Moreover, if P exports a type T such that the elaboration of objects of type T calls a function in package R, then the context clause of Q should contain:

with R;
pragma Elaborate (R);    

even if there are no direct references to R in Q!

Practically, it may be easier (but not always possible) to state the rule that package P should include:

PRE>with R; pragma Elaborate (R);

and the package Q must simply carry:

with P;
pragma Elaborate (P);    

P>therefore providing the right elaboration order by transitivity.

Chapter 10


Restrict the use of tasks.

Tasks are a very powerful feature, but they are delicate to use. Large overhead in space and time may be associated with the injudicious use of tasks. Small changes to some part of the system may completely jeopardize the liveness of a set of tasks, leading to starvation and/or deadlocks. Testing and debugging tasking programs is difficult. Therefore the use of tasks, their placement, and their interaction is a project-level decision. Tasks cannot be used in a hidden way or written by inexperienced programmers. The tasking model of an Ada program needs to be made visible and understandable.

Unless there is effective support from parallel hardware, tasks should be introduced only when concurrency is truly necessary. This is the case when expressing actions that depend on time: periodic activities or introduction of time-outs, or actions that depend on an external event such as an interrupt or the arrival of an external message. Tasks also need to be introduced to decouple other activities, such as: buffering, queuing, dispatching, and synchronizing access to common resources.

Specify the task stack size with a 'Storage_Size length clause.

For the same reasons and in the same circumstances that led to the requirement that collections have length clauses ("Access Types" section, above), the size of a task should be specified in cases where memory is a precious resource. To do so, always declare tasks of an explicitly declared type (since the length clause can be applied only to a type). A function call maybe used to dynamically size the stack.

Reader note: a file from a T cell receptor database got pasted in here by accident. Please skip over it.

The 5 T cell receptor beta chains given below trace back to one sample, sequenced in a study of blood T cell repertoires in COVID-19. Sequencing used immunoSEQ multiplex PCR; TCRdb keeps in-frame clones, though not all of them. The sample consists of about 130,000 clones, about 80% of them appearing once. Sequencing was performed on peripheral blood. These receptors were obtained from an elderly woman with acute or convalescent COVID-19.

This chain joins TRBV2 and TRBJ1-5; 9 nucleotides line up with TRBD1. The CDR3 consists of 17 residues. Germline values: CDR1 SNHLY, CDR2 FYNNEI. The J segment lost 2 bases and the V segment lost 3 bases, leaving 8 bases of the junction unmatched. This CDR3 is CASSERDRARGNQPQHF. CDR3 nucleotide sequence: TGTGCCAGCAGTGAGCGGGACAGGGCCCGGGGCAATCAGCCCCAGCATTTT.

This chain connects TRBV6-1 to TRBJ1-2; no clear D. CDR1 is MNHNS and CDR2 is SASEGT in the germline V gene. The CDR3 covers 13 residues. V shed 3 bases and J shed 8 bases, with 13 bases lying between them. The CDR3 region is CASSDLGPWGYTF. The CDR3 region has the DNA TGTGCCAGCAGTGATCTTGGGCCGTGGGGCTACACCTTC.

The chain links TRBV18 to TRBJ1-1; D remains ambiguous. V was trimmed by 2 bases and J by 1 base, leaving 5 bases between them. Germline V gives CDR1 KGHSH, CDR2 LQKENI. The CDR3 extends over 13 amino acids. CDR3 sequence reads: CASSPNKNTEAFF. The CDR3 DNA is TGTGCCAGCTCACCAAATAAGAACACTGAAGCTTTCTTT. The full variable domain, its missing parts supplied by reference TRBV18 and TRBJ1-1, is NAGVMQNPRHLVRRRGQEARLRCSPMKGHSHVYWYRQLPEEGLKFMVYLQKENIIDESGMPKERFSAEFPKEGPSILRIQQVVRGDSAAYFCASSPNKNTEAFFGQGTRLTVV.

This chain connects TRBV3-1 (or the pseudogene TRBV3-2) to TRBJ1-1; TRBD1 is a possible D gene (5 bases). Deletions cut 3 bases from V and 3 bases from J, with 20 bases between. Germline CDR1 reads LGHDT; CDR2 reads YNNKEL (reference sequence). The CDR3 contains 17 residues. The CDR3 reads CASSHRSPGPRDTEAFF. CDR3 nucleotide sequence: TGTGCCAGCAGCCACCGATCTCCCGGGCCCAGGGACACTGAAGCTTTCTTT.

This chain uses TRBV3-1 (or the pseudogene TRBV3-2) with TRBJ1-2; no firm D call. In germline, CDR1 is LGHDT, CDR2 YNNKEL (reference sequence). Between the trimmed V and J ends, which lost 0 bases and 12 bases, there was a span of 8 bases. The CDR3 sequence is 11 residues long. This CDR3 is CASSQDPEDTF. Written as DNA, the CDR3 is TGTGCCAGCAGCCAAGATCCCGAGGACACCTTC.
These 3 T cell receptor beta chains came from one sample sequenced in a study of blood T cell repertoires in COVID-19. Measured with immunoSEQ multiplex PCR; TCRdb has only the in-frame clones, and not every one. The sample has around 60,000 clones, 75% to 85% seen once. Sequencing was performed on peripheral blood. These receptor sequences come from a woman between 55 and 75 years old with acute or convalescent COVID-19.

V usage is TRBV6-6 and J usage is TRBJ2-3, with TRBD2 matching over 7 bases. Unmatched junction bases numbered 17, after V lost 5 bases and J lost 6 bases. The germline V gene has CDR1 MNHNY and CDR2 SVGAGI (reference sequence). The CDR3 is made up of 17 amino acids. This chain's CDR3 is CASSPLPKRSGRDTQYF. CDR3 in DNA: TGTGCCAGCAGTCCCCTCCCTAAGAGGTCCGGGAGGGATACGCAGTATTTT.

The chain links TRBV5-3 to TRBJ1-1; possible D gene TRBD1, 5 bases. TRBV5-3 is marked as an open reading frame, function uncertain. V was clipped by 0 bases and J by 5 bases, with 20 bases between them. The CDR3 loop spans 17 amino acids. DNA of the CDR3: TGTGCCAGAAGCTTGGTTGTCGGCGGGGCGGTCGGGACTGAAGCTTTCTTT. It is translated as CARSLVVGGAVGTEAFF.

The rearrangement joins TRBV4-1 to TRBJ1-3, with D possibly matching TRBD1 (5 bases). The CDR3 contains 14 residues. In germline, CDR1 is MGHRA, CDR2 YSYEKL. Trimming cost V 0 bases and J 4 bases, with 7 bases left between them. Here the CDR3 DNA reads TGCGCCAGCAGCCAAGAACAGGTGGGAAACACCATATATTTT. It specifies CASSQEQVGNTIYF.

Note: It may be very difficult to guess how much stack each task requires. To facilitate this, the runtime system can be instrumented with a "high-water mark" mechanism.

Use an exception handler in the body of a task to avoid or at least report the unexplained death of a task.

Tasks that do not handle exceptions die-usually silently. If at all feasible, try to report the nature of the death, especially Storage_Error. This will allow fine-tuning the stack size. Note that this requires allocation (primitive new) to be encapsulated in a subprogram that reexports an exception other than Storage_Error.

Create tasks during program elaboration.

For the same reasons and in the same circumstances that led to the requirement that collections be allocated during program elaboration ("Access Types" section, above), the whole application tasking structure should be created very early at program startup. It is better to have the program not start at all because of memory exhaustion than to die a couple of days later.

In subsequent rules, a distinction is made between service tasks and application tasks. Service tasks are small and algorithmically simple tasks that are used to provide the "glue" between application-related tasks. Examples of service tasks (or intermediary tasks) include buffers, transporters, relays, agents, monitors, and so on that usually provide synchronization, decoupling, buffering, and waiting services. Application tasks, as the name conveys, are more directly related to the primary functions of the application.

Avoid hybrid tasks: application tasks should be made pure callers; service tasks should be made pure callees.

A pure callee is a task that contains only accept statements or selective waits and no entry calls.

Avoid circularities in the graph of entry calls.

This will considerably reduce the risk of deadlocks. Avoid circularities at least in the system's steady-state, if they cannot be avoided completely. These two rules also make the structure easier to understand.

Restrict the use of shared variables.